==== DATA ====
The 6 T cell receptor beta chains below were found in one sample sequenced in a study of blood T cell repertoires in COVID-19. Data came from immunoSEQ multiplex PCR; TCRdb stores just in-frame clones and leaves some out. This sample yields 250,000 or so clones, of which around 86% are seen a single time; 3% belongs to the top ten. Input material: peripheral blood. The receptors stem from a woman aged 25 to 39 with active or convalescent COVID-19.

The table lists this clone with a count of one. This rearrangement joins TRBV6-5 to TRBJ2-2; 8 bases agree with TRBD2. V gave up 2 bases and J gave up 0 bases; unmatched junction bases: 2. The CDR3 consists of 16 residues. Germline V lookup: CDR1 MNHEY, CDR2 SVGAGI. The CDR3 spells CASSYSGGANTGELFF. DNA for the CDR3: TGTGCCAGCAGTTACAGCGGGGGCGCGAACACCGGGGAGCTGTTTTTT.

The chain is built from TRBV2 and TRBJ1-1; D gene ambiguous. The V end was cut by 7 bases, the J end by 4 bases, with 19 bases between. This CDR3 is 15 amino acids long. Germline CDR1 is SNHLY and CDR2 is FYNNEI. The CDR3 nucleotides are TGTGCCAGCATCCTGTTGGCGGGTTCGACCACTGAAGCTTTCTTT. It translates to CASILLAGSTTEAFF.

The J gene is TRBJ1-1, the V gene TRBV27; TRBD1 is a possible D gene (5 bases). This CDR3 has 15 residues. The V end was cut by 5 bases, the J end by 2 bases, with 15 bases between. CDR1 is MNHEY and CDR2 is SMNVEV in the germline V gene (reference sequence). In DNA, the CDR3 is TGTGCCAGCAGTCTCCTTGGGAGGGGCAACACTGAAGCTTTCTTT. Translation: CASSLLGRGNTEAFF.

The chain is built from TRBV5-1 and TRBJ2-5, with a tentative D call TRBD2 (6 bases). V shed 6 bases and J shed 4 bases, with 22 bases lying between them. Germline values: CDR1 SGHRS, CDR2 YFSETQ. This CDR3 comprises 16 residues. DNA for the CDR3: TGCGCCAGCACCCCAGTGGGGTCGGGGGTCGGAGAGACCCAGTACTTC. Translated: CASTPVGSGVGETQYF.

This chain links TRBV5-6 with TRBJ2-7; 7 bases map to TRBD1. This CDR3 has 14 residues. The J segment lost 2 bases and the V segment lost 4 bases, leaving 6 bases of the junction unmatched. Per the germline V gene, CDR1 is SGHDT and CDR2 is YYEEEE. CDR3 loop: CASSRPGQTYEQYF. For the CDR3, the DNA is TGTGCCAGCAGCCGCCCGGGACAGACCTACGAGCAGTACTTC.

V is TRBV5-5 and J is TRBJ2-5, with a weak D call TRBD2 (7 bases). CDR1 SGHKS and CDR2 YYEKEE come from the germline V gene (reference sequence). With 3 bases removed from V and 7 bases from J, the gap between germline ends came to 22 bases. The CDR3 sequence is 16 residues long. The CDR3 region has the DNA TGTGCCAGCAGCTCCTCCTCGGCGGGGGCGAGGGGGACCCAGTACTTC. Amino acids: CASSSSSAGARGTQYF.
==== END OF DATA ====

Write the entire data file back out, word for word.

The 6 T cell receptor beta chains below were found in one sample sequenced in a study of blood T cell repertoires in COVID-19. Data came from immunoSEQ multiplex PCR; TCRdb stores just in-frame clones and leaves some out. This sample yields 250,000 or so clones, of which around 86% are seen a single time; 3% belongs to the top ten. Input material: peripheral blood. The receptors stem from a woman aged 25 to 39 with active or convalescent COVID-19.

The table lists this clone with a count of one. This rearrangement joins TRBV6-5 to TRBJ2-2; 8 bases agree with TRBD2. V gave up 2 bases and J gave up 0 bases; unmatched junction bases: 2. The CDR3 consists of 16 residues. Germline V lookup: CDR1 MNHEY, CDR2 SVGAGI. The CDR3 spells CASSYSGGANTGELFF. DNA for the CDR3: TGTGCCAGCAGTTACAGCGGGGGCGCGAACACCGGGGAGCTGTTTTTT.

The chain is built from TRBV2 and TRBJ1-1; D gene ambiguous. The V end was cut by 7 bases, the J end by 4 bases, with 19 bases between. This CDR3 is 15 amino acids long. Germline CDR1 is SNHLY and CDR2 is FYNNEI. The CDR3 nucleotides are TGTGCCAGCATCCTGTTGGCGGGTTCGACCACTGAAGCTTTCTTT. It translates to CASILLAGSTTEAFF.

The J gene is TRBJ1-1, the V gene TRBV27; TRBD1 is a possible D gene (5 bases). This CDR3 has 15 residues. The V end was cut by 5 bases, the J end by 2 bases, with 15 bases between. CDR1 is MNHEY and CDR2 is SMNVEV in the germline V gene (reference sequence). In DNA, the CDR3 is TGTGCCAGCAGTCTCCTTGGGAGGGGCAACACTGAAGCTTTCTTT. Translation: CASSLLGRGNTEAFF.

The chain is built from TRBV5-1 and TRBJ2-5, with a tentative D call TRBD2 (6 bases). V shed 6 bases and J shed 4 bases, with 22 bases lying between them. Germline values: CDR1 SGHRS, CDR2 YFSETQ. This CDR3 comprises 16 residues. DNA for the CDR3: TGCGCCAGCACCCCAGTGGGGTCGGGGGTCGGAGAGACCCAGTACTTC. Translated: CASTPVGSGVGETQYF.

This chain links TRBV5-6 with TRBJ2-7; 7 bases map to TRBD1. This CDR3 has 14 residues. The J segment lost 2 bases and the V segment lost 4 bases, leaving 6 bases of the junction unmatched. Per the germline V gene, CDR1 is SGHDT and CDR2 is YYEEEE. CDR3 loop: CASSRPGQTYEQYF. For the CDR3, the DNA is TGTGCCAGCAGCCGCCCGGGACAGACCTACGAGCAGTACTTC.

V is TRBV5-5 and J is TRBJ2-5, with a weak D call TRBD2 (7 bases). CDR1 SGHKS and CDR2 YYEKEE come from the germline V gene (reference sequence). With 3 bases removed from V and 7 bases from J, the gap between germline ends came to 22 bases. The CDR3 sequence is 16 residues long. The CDR3 region has the DNA TGTGCCAGCAGCTCCTCCTCGGCGGGGGCGAGGGGGACCCAGTACTTC. Amino acids: CASSSSSAGARGTQYF.